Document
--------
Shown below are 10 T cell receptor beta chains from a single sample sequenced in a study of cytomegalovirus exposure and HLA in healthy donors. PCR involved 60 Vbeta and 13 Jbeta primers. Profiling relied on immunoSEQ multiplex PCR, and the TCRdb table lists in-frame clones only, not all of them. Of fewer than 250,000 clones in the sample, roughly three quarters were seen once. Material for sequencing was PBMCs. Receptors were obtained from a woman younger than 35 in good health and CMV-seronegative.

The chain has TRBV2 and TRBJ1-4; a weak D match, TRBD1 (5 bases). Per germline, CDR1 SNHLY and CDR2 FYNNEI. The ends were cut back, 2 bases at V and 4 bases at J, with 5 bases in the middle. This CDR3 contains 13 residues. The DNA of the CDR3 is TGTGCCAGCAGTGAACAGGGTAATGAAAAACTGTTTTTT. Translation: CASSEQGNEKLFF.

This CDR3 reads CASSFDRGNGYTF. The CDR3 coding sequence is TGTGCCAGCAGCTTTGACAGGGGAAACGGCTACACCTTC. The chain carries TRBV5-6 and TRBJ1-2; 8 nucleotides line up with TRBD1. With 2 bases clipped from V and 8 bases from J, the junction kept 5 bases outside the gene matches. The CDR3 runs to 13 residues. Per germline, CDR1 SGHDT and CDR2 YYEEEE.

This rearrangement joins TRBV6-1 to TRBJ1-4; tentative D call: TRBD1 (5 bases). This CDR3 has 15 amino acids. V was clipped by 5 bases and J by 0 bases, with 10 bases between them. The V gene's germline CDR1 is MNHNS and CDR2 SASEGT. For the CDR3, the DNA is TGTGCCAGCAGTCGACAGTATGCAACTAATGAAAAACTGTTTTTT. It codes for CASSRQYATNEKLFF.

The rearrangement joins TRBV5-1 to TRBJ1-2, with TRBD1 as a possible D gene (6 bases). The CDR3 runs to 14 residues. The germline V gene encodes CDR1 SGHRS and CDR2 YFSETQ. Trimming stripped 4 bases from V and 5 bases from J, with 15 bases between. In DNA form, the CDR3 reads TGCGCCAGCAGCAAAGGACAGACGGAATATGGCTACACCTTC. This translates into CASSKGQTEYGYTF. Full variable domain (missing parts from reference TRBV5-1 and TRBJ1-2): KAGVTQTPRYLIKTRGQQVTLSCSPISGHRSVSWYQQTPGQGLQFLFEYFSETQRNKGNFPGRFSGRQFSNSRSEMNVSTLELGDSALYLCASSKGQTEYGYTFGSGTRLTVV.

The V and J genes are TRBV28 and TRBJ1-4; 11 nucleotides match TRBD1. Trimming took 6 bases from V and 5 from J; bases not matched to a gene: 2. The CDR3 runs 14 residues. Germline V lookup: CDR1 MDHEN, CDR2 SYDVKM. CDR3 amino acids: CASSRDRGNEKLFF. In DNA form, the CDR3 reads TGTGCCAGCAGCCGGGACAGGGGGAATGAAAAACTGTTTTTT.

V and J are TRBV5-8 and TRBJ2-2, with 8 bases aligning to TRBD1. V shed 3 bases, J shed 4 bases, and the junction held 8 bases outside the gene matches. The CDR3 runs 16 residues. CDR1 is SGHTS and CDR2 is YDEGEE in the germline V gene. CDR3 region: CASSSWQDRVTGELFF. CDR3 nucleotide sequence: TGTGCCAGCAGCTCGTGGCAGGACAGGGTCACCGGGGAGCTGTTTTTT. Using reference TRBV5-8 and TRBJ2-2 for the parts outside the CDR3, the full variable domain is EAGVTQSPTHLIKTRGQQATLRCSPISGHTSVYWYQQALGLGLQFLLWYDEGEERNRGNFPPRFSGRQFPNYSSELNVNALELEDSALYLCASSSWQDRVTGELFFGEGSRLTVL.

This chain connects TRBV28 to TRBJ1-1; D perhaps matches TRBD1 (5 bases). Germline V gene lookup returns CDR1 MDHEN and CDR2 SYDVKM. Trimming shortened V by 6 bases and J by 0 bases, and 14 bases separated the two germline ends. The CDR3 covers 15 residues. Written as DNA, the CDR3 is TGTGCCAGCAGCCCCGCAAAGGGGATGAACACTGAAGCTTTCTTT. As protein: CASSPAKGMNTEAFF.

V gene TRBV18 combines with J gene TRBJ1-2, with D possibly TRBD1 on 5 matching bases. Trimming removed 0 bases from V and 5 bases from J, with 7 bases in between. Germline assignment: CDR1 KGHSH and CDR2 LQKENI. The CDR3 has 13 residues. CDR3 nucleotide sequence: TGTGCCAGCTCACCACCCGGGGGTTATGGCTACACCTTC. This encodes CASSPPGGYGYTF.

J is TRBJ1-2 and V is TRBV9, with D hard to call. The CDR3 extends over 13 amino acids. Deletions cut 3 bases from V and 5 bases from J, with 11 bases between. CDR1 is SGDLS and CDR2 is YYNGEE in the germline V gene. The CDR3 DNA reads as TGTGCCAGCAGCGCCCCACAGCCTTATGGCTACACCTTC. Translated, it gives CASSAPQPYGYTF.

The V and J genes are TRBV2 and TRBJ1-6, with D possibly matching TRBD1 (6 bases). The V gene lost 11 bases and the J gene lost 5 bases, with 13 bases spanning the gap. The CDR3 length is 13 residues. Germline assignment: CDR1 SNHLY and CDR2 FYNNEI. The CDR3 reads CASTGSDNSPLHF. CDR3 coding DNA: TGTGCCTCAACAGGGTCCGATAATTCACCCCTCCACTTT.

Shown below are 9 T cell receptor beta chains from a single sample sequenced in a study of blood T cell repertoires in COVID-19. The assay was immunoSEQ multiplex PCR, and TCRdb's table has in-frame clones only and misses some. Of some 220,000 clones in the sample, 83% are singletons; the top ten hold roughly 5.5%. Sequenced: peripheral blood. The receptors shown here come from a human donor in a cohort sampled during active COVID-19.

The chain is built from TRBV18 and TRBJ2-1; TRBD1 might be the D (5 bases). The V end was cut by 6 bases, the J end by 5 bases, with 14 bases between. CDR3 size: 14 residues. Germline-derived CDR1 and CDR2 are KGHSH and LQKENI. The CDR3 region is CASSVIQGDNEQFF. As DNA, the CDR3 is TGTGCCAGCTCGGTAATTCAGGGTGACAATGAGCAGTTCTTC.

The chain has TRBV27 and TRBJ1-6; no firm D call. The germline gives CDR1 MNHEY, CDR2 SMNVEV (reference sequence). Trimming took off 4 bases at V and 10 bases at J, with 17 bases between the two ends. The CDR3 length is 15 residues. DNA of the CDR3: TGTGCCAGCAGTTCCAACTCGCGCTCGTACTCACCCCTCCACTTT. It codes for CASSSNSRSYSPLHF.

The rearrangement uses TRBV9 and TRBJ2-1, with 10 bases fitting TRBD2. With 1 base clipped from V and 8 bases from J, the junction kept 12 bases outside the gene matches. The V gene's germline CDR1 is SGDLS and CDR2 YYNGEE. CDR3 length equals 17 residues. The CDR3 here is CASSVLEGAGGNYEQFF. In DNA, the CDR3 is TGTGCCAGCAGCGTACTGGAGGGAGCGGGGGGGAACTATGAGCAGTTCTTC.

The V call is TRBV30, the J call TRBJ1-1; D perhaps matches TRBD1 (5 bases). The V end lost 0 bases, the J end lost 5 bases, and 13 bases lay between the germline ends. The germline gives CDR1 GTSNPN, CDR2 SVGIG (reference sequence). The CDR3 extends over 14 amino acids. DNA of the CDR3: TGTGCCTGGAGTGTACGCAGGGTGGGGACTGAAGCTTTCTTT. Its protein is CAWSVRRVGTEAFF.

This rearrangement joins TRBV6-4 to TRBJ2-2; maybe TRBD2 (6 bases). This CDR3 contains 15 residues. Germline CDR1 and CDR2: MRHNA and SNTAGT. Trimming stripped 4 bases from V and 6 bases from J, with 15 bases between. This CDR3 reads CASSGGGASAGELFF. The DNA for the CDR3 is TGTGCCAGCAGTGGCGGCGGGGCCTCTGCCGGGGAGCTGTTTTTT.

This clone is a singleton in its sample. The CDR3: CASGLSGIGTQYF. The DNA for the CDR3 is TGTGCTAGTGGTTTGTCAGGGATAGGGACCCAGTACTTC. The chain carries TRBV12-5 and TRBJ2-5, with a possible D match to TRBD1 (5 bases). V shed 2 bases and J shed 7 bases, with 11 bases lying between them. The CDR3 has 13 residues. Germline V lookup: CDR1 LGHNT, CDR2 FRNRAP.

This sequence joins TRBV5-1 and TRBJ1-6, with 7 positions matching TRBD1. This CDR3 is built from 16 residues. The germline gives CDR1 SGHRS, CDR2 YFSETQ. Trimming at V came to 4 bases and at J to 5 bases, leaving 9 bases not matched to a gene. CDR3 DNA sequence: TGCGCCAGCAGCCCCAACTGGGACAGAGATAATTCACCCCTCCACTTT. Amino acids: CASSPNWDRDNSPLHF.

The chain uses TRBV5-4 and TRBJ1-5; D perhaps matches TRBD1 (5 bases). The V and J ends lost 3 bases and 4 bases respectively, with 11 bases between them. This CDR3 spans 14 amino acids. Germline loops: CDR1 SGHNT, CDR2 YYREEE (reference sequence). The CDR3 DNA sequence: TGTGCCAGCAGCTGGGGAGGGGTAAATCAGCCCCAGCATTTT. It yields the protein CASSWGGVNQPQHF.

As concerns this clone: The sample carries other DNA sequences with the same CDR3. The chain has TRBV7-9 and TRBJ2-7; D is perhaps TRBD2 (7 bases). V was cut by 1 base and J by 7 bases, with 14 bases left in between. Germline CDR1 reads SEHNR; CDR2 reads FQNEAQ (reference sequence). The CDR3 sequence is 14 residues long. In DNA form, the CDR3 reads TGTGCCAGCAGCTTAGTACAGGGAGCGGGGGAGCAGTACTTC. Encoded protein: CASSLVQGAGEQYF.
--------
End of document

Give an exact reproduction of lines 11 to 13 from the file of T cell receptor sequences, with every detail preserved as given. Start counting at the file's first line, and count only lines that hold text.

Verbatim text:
The V and J genes are TRBV2 and TRBJ1-6, with D possibly matching TRBD1 (6 bases). The V gene lost 11 bases and the J gene lost 5 bases, with 13 bases spanning the gap. The CDR3 length is 13 residues. Germline assignment: CDR1 SNHLY and CDR2 FYNNEI. The CDR3 reads CASTGSDNSPLHF. CDR3 coding DNA: TGTGCCTCAACAGGGTCCGATAATTCACCCCTCCACTTT.

Shown below are 9 T cell receptor beta chains from a single sample sequenced in a study of blood T cell repertoires in COVID-19. The assay was immunoSEQ multiplex PCR, and TCRdb's table has in-frame clones only and misses some. Of some 220,000 clones in the sample, 83% are singletons; the top ten hold roughly 5.5%. Sequenced: peripheral blood. The receptors shown here come from a human donor in a cohort sampled during active COVID-19.

The chain is built from TRBV18 and TRBJ2-1; TRBD1 might be the D (5 bases). The V end was cut by 6 bases, the J end by 5 bases, with 14 bases between. CDR3 size: 14 residues. Germline-derived CDR1 and CDR2 are KGHSH and LQKENI. The CDR3 region is CASSVIQGDNEQFF. As DNA, the CDR3 is TGTGCCAGCTCGGTAATTCAGGGTGACAATGAGCAGTTCTTC.